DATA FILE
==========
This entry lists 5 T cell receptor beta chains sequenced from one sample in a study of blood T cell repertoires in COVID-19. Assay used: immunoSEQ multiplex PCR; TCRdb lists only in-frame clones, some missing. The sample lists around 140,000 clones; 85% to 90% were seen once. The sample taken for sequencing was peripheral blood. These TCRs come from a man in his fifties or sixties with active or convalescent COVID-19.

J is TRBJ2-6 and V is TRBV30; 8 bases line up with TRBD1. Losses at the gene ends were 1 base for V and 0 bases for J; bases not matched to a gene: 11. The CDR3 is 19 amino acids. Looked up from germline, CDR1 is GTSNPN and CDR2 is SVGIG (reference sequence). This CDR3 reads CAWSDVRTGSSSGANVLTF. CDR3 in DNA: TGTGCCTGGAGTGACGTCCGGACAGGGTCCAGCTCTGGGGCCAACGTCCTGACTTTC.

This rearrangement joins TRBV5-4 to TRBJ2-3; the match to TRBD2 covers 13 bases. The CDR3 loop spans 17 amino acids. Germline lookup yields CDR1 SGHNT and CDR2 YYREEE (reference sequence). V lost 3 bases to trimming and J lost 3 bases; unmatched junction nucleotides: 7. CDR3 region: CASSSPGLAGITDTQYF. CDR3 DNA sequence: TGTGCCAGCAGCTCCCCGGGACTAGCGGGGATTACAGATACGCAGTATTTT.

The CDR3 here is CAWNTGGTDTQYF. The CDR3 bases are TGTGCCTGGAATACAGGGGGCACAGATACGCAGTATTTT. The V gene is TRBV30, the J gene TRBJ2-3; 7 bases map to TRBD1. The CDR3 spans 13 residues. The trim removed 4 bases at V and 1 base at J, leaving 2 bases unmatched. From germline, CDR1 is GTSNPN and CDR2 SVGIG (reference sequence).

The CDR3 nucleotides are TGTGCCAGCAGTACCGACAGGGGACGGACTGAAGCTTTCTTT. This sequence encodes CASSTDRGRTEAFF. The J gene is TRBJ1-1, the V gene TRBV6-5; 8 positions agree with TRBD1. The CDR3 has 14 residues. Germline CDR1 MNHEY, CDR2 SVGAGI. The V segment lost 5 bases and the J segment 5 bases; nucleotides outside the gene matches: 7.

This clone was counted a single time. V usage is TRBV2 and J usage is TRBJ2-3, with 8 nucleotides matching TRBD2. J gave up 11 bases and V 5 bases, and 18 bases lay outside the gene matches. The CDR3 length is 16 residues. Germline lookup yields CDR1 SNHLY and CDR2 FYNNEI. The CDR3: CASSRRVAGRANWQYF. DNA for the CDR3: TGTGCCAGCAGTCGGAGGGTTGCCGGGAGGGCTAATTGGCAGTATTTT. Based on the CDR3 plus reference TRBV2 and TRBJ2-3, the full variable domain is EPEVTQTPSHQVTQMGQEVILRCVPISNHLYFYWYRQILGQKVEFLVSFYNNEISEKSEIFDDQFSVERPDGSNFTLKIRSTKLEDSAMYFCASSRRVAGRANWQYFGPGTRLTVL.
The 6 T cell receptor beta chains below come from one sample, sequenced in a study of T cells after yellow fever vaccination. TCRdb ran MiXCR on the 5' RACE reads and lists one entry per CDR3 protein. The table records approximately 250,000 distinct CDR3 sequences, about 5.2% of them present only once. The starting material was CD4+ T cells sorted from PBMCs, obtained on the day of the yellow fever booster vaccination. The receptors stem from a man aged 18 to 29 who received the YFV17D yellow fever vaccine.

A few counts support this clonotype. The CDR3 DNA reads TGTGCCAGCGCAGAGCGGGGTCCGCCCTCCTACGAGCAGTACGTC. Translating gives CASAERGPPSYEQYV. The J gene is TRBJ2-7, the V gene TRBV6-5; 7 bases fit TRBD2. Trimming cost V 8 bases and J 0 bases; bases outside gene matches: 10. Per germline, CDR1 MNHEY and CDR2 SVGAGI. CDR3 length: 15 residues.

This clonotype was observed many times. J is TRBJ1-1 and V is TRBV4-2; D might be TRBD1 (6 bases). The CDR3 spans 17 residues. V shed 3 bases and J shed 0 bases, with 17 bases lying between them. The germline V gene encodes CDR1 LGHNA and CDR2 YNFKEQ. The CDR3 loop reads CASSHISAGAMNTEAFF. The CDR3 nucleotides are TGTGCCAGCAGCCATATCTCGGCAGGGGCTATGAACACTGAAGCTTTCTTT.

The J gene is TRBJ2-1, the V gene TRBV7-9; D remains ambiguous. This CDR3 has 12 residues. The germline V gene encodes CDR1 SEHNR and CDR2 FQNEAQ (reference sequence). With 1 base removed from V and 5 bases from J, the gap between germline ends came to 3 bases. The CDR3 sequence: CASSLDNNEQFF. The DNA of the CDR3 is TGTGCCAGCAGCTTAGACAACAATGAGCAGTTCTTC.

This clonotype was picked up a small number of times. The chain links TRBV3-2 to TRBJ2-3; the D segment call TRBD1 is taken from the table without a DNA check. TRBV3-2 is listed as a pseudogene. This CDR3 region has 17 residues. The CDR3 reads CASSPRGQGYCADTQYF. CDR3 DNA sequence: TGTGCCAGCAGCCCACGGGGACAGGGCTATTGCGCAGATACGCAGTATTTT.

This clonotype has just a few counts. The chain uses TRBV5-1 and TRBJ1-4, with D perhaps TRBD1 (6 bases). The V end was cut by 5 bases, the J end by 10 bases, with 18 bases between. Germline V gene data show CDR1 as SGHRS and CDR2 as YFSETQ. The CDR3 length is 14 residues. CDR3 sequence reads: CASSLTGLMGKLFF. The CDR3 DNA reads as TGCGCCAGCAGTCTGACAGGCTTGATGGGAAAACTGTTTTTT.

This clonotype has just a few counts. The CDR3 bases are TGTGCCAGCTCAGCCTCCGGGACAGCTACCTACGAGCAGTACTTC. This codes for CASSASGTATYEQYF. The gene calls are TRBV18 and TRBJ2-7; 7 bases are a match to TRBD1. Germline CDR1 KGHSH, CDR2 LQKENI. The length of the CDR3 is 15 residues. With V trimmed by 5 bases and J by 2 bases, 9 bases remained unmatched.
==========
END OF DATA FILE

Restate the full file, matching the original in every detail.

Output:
This entry lists 5 T cell receptor beta chains sequenced from one sample in a study of blood T cell repertoires in COVID-19. Assay used: immunoSEQ multiplex PCR; TCRdb lists only in-frame clones, some missing. The sample lists around 140,000 clones; 85% to 90% were seen once. The sample taken for sequencing was peripheral blood. These TCRs come from a man in his fifties or sixties with active or convalescent COVID-19.

J is TRBJ2-6 and V is TRBV30; 8 bases line up with TRBD1. Losses at the gene ends were 1 base for V and 0 bases for J; bases not matched to a gene: 11. The CDR3 is 19 amino acids. Looked up from germline, CDR1 is GTSNPN and CDR2 is SVGIG (reference sequence). This CDR3 reads CAWSDVRTGSSSGANVLTF. CDR3 in DNA: TGTGCCTGGAGTGACGTCCGGACAGGGTCCAGCTCTGGGGCCAACGTCCTGACTTTC.

This rearrangement joins TRBV5-4 to TRBJ2-3; the match to TRBD2 covers 13 bases. The CDR3 loop spans 17 amino acids. Germline lookup yields CDR1 SGHNT and CDR2 YYREEE (reference sequence). V lost 3 bases to trimming and J lost 3 bases; unmatched junction nucleotides: 7. CDR3 region: CASSSPGLAGITDTQYF. CDR3 DNA sequence: TGTGCCAGCAGCTCCCCGGGACTAGCGGGGATTACAGATACGCAGTATTTT.

The CDR3 here is CAWNTGGTDTQYF. The CDR3 bases are TGTGCCTGGAATACAGGGGGCACAGATACGCAGTATTTT. The V gene is TRBV30, the J gene TRBJ2-3; 7 bases map to TRBD1. The CDR3 spans 13 residues. The trim removed 4 bases at V and 1 base at J, leaving 2 bases unmatched. From germline, CDR1 is GTSNPN and CDR2 SVGIG (reference sequence).

The CDR3 nucleotides are TGTGCCAGCAGTACCGACAGGGGACGGACTGAAGCTTTCTTT. This sequence encodes CASSTDRGRTEAFF. The J gene is TRBJ1-1, the V gene TRBV6-5; 8 positions agree with TRBD1. The CDR3 has 14 residues. Germline CDR1 MNHEY, CDR2 SVGAGI. The V segment lost 5 bases and the J segment 5 bases; nucleotides outside the gene matches: 7.

This clone was counted a single time. V usage is TRBV2 and J usage is TRBJ2-3, with 8 nucleotides matching TRBD2. J gave up 11 bases and V 5 bases, and 18 bases lay outside the gene matches. The CDR3 length is 16 residues. Germline lookup yields CDR1 SNHLY and CDR2 FYNNEI. The CDR3: CASSRRVAGRANWQYF. DNA for the CDR3: TGTGCCAGCAGTCGGAGGGTTGCCGGGAGGGCTAATTGGCAGTATTTT. Based on the CDR3 plus reference TRBV2 and TRBJ2-3, the full variable domain is EPEVTQTPSHQVTQMGQEVILRCVPISNHLYFYWYRQILGQKVEFLVSFYNNEISEKSEIFDDQFSVERPDGSNFTLKIRSTKLEDSAMYFCASSRRVAGRANWQYFGPGTRLTVL.
The 6 T cell receptor beta chains below come from one sample, sequenced in a study of T cells after yellow fever vaccination. TCRdb ran MiXCR on the 5' RACE reads and lists one entry per CDR3 protein. The table records approximately 250,000 distinct CDR3 sequences, about 5.2% of them present only once. The starting material was CD4+ T cells sorted from PBMCs, obtained on the day of the yellow fever booster vaccination. The receptors stem from a man aged 18 to 29 who received the YFV17D yellow fever vaccine.

A few counts support this clonotype. The CDR3 DNA reads TGTGCCAGCGCAGAGCGGGGTCCGCCCTCCTACGAGCAGTACGTC. Translating gives CASAERGPPSYEQYV. The J gene is TRBJ2-7, the V gene TRBV6-5; 7 bases fit TRBD2. Trimming cost V 8 bases and J 0 bases; bases outside gene matches: 10. Per germline, CDR1 MNHEY and CDR2 SVGAGI. CDR3 length: 15 residues.

This clonotype was observed many times. J is TRBJ1-1 and V is TRBV4-2; D might be TRBD1 (6 bases). The CDR3 spans 17 residues. V shed 3 bases and J shed 0 bases, with 17 bases lying between them. The germline V gene encodes CDR1 LGHNA and CDR2 YNFKEQ. The CDR3 loop reads CASSHISAGAMNTEAFF. The CDR3 nucleotides are TGTGCCAGCAGCCATATCTCGGCAGGGGCTATGAACACTGAAGCTTTCTTT.

The J gene is TRBJ2-1, the V gene TRBV7-9; D remains ambiguous. This CDR3 has 12 residues. The germline V gene encodes CDR1 SEHNR and CDR2 FQNEAQ (reference sequence). With 1 base removed from V and 5 bases from J, the gap between germline ends came to 3 bases. The CDR3 sequence: CASSLDNNEQFF. The DNA of the CDR3 is TGTGCCAGCAGCTTAGACAACAATGAGCAGTTCTTC.

This clonotype was picked up a small number of times. The chain links TRBV3-2 to TRBJ2-3; the D segment call TRBD1 is taken from the table without a DNA check. TRBV3-2 is listed as a pseudogene. This CDR3 region has 17 residues. The CDR3 reads CASSPRGQGYCADTQYF. CDR3 DNA sequence: TGTGCCAGCAGCCCACGGGGACAGGGCTATTGCGCAGATACGCAGTATTTT.

This clonotype has just a few counts. The chain uses TRBV5-1 and TRBJ1-4, with D perhaps TRBD1 (6 bases). The V end was cut by 5 bases, the J end by 10 bases, with 18 bases between. Germline V gene data show CDR1 as SGHRS and CDR2 as YFSETQ. The CDR3 length is 14 residues. CDR3 sequence reads: CASSLTGLMGKLFF. The CDR3 DNA reads as TGCGCCAGCAGTCTGACAGGCTTGATGGGAAAACTGTTTTTT.

This clonotype has just a few counts. The CDR3 bases are TGTGCCAGCTCAGCCTCCGGGACAGCTACCTACGAGCAGTACTTC. This codes for CASSASGTATYEQYF. The gene calls are TRBV18 and TRBJ2-7; 7 bases are a match to TRBD1. Germline CDR1 KGHSH, CDR2 LQKENI. The length of the CDR3 is 15 residues. With V trimmed by 5 bases and J by 2 bases, 9 bases remained unmatched.